Description and Operation:
The clamped-clamped beam resonator (Figure 3.32) consists of a doubly supported cantilever beam disposed over a bottom electrode. The beam has length Lr , width Wr , and thickness h, and is made up of a material with Young?s modulus E and mass density r.
The bottom electrode has width We and is separated from the beam by a gap d. In operation, a dc voltage VP and an input ac voltage vi, applied across the capacitor, C = e0WrWe /d0, defined by the area of overlap between the beam and the bottom electrode, induce an electrostatic force fc on the beam, given by  that causes it to vibrate vertically, exhibiting displacement xc. In this expression, the derivative dC/dx represents the change in electrode-to-resonator capacitance per unit displacement of the resonator and is given by where d 0 is the unbiased beam-to-electrode gap. The displacement of the beam in response to vi induces a capacitive current given by and is largest when the excitation frequency is closed to the mechanical resonance frequency of the beam, which is given by where k is a scaling factor that models the effects of surface topography (e.g., the anchor step-up and its corresponding finite elasticity).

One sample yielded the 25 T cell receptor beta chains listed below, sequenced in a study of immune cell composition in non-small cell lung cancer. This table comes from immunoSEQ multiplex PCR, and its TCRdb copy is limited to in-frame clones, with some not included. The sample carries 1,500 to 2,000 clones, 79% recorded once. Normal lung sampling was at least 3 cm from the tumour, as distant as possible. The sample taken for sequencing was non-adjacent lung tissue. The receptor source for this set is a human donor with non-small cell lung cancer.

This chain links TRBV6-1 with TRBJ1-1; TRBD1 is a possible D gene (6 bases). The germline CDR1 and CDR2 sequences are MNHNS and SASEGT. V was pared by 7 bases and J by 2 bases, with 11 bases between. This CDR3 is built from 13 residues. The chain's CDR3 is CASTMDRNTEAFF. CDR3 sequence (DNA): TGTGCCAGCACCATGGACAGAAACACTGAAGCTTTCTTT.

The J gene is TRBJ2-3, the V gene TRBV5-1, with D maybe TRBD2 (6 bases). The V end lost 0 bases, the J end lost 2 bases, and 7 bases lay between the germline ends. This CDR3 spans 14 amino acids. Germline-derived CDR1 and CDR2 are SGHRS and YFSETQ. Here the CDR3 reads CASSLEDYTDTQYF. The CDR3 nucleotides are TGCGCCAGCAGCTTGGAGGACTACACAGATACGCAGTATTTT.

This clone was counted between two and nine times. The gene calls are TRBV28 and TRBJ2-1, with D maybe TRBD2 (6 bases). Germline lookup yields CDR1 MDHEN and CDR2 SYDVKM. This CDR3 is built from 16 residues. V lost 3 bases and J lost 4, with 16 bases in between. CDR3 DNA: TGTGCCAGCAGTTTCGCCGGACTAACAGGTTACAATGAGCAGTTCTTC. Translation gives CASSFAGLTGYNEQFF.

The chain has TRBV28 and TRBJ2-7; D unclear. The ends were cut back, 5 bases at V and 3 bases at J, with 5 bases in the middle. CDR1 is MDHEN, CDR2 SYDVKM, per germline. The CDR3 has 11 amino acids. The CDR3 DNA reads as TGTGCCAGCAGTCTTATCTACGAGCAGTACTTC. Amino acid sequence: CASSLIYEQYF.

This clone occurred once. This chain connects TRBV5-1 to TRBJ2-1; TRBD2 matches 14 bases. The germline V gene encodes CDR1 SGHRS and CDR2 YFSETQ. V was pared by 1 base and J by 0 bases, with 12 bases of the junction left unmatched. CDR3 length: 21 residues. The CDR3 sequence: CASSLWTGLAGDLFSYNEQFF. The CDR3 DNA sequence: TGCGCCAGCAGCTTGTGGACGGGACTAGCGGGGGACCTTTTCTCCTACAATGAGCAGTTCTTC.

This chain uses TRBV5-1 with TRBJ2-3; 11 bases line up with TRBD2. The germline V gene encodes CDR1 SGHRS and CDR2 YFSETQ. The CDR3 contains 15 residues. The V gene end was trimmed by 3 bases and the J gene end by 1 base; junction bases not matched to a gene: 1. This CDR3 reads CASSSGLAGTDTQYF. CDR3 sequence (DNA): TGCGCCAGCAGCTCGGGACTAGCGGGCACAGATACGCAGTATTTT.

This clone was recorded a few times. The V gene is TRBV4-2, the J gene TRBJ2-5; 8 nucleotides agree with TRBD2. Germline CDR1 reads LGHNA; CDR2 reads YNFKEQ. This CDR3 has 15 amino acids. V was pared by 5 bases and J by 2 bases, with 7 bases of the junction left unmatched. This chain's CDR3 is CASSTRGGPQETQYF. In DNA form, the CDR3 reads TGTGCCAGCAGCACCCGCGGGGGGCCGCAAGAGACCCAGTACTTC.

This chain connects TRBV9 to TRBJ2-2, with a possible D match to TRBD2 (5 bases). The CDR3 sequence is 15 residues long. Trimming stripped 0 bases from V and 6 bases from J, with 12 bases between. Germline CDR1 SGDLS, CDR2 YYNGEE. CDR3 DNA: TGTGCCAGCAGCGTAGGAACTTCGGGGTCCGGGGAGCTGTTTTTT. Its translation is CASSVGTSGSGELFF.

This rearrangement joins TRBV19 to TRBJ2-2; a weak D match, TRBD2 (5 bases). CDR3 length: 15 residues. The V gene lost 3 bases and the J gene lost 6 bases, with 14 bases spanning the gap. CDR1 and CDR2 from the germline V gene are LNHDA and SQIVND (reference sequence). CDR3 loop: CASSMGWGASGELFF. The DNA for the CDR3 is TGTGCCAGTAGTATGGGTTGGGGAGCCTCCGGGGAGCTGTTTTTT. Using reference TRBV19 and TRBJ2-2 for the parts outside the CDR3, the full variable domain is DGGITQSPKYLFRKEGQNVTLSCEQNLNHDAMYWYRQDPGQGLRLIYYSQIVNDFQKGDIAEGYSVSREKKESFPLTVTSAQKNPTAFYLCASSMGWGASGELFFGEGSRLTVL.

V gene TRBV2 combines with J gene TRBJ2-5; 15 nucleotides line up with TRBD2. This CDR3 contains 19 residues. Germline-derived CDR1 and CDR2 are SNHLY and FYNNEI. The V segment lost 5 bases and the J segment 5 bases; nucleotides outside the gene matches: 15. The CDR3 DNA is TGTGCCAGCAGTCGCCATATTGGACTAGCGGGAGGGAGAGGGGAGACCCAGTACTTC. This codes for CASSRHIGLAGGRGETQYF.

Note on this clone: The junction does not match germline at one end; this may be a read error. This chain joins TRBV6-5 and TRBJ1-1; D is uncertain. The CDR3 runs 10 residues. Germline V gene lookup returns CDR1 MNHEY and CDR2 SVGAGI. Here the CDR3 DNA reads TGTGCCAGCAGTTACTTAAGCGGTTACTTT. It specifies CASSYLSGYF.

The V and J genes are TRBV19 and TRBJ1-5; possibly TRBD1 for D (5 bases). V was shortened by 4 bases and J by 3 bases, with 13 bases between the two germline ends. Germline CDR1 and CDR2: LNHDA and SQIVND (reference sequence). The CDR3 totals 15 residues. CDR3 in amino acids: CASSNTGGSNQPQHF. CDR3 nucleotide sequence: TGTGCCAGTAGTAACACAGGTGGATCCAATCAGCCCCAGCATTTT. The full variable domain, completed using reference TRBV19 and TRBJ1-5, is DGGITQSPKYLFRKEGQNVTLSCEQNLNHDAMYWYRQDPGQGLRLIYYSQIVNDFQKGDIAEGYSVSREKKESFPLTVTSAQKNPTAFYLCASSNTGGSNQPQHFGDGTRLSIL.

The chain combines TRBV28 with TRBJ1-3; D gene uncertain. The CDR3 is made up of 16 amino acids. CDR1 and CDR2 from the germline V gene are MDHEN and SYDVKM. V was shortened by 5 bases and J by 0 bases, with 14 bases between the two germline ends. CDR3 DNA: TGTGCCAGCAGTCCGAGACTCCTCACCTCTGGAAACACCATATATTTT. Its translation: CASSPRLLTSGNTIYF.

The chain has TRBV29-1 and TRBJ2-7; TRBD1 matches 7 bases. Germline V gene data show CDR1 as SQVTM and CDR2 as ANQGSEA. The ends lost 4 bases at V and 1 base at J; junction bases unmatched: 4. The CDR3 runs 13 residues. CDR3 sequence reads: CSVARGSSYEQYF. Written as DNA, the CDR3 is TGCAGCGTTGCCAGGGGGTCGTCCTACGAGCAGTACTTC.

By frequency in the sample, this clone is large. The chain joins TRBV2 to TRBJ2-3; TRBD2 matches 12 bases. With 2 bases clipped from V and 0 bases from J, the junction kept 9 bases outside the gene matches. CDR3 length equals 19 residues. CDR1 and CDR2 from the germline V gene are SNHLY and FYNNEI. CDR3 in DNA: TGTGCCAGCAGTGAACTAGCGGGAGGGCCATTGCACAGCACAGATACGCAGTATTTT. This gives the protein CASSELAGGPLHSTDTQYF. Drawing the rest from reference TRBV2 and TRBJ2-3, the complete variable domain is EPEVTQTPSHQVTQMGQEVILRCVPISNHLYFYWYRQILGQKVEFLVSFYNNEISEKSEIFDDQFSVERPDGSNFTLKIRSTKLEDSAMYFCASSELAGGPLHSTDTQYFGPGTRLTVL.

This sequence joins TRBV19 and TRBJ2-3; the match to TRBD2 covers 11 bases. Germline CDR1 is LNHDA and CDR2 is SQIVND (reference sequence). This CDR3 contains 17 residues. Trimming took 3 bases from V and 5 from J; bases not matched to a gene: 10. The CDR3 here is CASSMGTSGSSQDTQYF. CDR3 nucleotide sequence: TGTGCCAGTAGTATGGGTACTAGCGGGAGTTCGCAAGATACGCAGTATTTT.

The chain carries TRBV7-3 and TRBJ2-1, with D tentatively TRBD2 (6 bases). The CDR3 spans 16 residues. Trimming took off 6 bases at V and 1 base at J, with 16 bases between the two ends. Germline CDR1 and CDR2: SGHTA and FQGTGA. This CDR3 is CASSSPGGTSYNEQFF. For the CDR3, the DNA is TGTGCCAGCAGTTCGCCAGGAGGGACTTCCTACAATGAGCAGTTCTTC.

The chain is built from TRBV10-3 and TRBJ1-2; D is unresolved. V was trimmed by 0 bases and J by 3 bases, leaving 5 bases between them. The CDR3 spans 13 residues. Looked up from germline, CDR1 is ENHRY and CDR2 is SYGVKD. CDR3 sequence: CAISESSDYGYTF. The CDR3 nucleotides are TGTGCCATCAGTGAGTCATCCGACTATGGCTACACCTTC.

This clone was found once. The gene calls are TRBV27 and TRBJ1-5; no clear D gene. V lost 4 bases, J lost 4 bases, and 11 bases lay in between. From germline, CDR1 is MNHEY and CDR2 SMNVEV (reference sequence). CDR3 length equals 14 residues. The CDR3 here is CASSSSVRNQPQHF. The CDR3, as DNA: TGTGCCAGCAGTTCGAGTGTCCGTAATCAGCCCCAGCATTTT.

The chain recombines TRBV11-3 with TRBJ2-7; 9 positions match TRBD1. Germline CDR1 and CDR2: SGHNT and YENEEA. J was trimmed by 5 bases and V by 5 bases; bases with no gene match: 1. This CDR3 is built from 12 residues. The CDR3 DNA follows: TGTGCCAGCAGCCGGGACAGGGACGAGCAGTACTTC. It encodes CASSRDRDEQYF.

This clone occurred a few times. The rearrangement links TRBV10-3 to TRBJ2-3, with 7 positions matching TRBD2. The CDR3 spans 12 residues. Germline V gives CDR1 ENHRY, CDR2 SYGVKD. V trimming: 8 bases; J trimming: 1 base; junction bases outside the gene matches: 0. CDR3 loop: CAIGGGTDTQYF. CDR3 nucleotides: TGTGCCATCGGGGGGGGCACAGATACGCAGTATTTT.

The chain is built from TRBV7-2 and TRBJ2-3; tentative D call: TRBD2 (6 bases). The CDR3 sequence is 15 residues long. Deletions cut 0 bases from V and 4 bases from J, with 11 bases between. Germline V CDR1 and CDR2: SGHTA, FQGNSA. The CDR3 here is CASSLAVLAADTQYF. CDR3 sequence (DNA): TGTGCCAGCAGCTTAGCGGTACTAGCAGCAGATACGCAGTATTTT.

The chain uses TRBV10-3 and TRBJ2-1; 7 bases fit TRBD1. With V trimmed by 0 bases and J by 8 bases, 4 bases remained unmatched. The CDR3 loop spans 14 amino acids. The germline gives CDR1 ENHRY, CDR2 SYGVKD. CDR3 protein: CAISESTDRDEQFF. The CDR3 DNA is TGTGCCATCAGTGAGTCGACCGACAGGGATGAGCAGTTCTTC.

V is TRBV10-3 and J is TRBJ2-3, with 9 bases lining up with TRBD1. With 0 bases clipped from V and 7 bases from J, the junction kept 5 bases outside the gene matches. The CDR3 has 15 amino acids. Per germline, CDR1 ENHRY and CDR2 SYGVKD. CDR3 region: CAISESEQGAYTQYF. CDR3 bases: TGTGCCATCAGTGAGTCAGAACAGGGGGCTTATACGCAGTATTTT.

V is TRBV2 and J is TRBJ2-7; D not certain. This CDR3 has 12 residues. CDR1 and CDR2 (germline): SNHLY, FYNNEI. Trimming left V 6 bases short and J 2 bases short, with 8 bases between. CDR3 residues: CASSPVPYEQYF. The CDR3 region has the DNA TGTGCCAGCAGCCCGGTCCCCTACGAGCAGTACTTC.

In general, the resonance frequency of the clamped-clamped beam resonator is made to deviate from (3.18) as a result of the magnitude of the polarization voltage VP, which induces a dynamic  stiffness ke that subtracts from the unbiased stiffness km. This dependence is taken into account phenomenologically by expressing the resonance frequency by [1, 46]┬á where g models the effect of the electrical spring stiffness. It shows the measured resonance frequency dependence on VP.